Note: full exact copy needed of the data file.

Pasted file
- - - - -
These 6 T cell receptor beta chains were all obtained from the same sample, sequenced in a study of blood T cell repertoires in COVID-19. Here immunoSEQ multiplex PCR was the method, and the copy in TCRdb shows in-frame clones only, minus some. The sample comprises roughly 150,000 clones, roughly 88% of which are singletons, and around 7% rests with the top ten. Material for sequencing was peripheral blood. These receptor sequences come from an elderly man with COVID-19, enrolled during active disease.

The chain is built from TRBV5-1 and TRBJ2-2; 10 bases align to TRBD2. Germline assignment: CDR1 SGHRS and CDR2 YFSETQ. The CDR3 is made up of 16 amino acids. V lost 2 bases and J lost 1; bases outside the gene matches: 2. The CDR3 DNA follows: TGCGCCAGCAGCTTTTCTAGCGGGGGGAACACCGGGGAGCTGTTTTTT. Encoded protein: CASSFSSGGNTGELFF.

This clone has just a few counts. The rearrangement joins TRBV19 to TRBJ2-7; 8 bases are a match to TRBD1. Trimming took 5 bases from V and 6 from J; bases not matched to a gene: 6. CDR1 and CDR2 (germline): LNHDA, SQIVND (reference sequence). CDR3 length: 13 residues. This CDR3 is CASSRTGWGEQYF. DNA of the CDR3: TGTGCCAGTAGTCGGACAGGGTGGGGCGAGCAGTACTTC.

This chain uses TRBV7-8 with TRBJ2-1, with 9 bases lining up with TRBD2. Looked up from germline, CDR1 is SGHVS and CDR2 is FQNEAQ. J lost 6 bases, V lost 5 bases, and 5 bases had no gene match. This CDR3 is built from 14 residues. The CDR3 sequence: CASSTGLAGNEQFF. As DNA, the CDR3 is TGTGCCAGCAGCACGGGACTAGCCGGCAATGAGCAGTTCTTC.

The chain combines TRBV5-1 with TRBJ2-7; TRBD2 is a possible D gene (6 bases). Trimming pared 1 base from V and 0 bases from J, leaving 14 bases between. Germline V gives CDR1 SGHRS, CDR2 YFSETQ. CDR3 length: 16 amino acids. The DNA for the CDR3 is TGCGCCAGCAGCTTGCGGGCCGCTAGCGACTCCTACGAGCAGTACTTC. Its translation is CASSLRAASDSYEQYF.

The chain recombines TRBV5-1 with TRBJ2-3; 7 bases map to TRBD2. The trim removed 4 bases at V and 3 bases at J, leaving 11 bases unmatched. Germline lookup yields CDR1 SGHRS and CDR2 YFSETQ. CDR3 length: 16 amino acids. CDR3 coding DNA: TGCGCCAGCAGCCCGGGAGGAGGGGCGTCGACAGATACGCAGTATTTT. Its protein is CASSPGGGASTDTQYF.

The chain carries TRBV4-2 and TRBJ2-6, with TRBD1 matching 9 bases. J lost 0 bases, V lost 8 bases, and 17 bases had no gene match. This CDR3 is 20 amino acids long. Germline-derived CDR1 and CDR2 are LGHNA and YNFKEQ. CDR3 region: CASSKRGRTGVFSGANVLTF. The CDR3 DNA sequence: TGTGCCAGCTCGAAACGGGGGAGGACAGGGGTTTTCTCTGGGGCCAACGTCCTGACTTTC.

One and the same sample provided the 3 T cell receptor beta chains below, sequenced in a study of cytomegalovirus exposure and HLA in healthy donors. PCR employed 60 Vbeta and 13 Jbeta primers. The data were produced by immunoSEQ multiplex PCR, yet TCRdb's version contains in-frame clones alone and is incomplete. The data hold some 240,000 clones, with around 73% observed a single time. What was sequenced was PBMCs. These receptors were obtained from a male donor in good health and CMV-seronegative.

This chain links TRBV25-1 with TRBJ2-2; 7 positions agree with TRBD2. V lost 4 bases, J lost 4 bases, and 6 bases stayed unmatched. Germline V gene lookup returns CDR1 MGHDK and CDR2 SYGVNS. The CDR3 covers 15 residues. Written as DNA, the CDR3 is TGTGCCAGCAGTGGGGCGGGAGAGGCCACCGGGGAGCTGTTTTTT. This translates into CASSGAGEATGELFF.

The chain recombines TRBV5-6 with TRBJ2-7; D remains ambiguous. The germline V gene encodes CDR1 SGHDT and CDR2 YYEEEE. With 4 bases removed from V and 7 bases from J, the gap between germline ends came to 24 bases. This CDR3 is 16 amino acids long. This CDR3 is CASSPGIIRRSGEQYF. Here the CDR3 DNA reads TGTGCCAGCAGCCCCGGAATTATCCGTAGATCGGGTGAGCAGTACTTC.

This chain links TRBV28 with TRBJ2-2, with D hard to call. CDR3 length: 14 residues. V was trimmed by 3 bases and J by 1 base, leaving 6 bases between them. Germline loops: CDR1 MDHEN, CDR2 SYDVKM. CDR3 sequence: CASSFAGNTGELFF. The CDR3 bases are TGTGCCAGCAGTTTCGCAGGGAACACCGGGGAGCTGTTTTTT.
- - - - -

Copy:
These 6 T cell receptor beta chains were all obtained from the same sample, sequenced in a study of blood T cell repertoires in COVID-19. Here immunoSEQ multiplex PCR was the method, and the copy in TCRdb shows in-frame clones only, minus some. The sample comprises roughly 150,000 clones, roughly 88% of which are singletons, and around 7% rests with the top ten. Material for sequencing was peripheral blood. These receptor sequences come from an elderly man with COVID-19, enrolled during active disease.

The chain is built from TRBV5-1 and TRBJ2-2; 10 bases align to TRBD2. Germline assignment: CDR1 SGHRS and CDR2 YFSETQ. The CDR3 is made up of 16 amino acids. V lost 2 bases and J lost 1; bases outside the gene matches: 2. The CDR3 DNA follows: TGCGCCAGCAGCTTTTCTAGCGGGGGGAACACCGGGGAGCTGTTTTTT. Encoded protein: CASSFSSGGNTGELFF.

This clone has just a few counts. The rearrangement joins TRBV19 to TRBJ2-7; 8 bases are a match to TRBD1. Trimming took 5 bases from V and 6 from J; bases not matched to a gene: 6. CDR1 and CDR2 (germline): LNHDA, SQIVND (reference sequence). CDR3 length: 13 residues. This CDR3 is CASSRTGWGEQYF. DNA of the CDR3: TGTGCCAGTAGTCGGACAGGGTGGGGCGAGCAGTACTTC.

This chain uses TRBV7-8 with TRBJ2-1, with 9 bases lining up with TRBD2. Looked up from germline, CDR1 is SGHVS and CDR2 is FQNEAQ. J lost 6 bases, V lost 5 bases, and 5 bases had no gene match. This CDR3 is built from 14 residues. The CDR3 sequence: CASSTGLAGNEQFF. As DNA, the CDR3 is TGTGCCAGCAGCACGGGACTAGCCGGCAATGAGCAGTTCTTC.

The chain combines TRBV5-1 with TRBJ2-7; TRBD2 is a possible D gene (6 bases). Trimming pared 1 base from V and 0 bases from J, leaving 14 bases between. Germline V gives CDR1 SGHRS, CDR2 YFSETQ. CDR3 length: 16 amino acids. The DNA for the CDR3 is TGCGCCAGCAGCTTGCGGGCCGCTAGCGACTCCTACGAGCAGTACTTC. Its translation is CASSLRAASDSYEQYF.

The chain recombines TRBV5-1 with TRBJ2-3; 7 bases map to TRBD2. The trim removed 4 bases at V and 3 bases at J, leaving 11 bases unmatched. Germline lookup yields CDR1 SGHRS and CDR2 YFSETQ. CDR3 length: 16 amino acids. CDR3 coding DNA: TGCGCCAGCAGCCCGGGAGGAGGGGCGTCGACAGATACGCAGTATTTT. Its protein is CASSPGGGASTDTQYF.

The chain carries TRBV4-2 and TRBJ2-6, with TRBD1 matching 9 bases. J lost 0 bases, V lost 8 bases, and 17 bases had no gene match. This CDR3 is 20 amino acids long. Germline-derived CDR1 and CDR2 are LGHNA and YNFKEQ. CDR3 region: CASSKRGRTGVFSGANVLTF. The CDR3 DNA sequence: TGTGCCAGCTCGAAACGGGGGAGGACAGGGGTTTTCTCTGGGGCCAACGTCCTGACTTTC.

One and the same sample provided the 3 T cell receptor beta chains below, sequenced in a study of cytomegalovirus exposure and HLA in healthy donors. PCR employed 60 Vbeta and 13 Jbeta primers. The data were produced by immunoSEQ multiplex PCR, yet TCRdb's version contains in-frame clones alone and is incomplete. The data hold some 240,000 clones, with around 73% observed a single time. What was sequenced was PBMCs. These receptors were obtained from a male donor in good health and CMV-seronegative.

This chain links TRBV25-1 with TRBJ2-2; 7 positions agree with TRBD2. V lost 4 bases, J lost 4 bases, and 6 bases stayed unmatched. Germline V gene lookup returns CDR1 MGHDK and CDR2 SYGVNS. The CDR3 covers 15 residues. Written as DNA, the CDR3 is TGTGCCAGCAGTGGGGCGGGAGAGGCCACCGGGGAGCTGTTTTTT. This translates into CASSGAGEATGELFF.

The chain recombines TRBV5-6 with TRBJ2-7; D remains ambiguous. The germline V gene encodes CDR1 SGHDT and CDR2 YYEEEE. With 4 bases removed from V and 7 bases from J, the gap between germline ends came to 24 bases. This CDR3 is 16 amino acids long. This CDR3 is CASSPGIIRRSGEQYF. Here the CDR3 DNA reads TGTGCCAGCAGCCCCGGAATTATCCGTAGATCGGGTGAGCAGTACTTC.

This chain links TRBV28 with TRBJ2-2, with D hard to call. CDR3 length: 14 residues. V was trimmed by 3 bases and J by 1 base, leaving 6 bases between them. Germline loops: CDR1 MDHEN, CDR2 SYDVKM. CDR3 sequence: CASSFAGNTGELFF. The CDR3 bases are TGTGCCAGCAGTTTCGCAGGGAACACCGGGGAGCTGTTTTTT.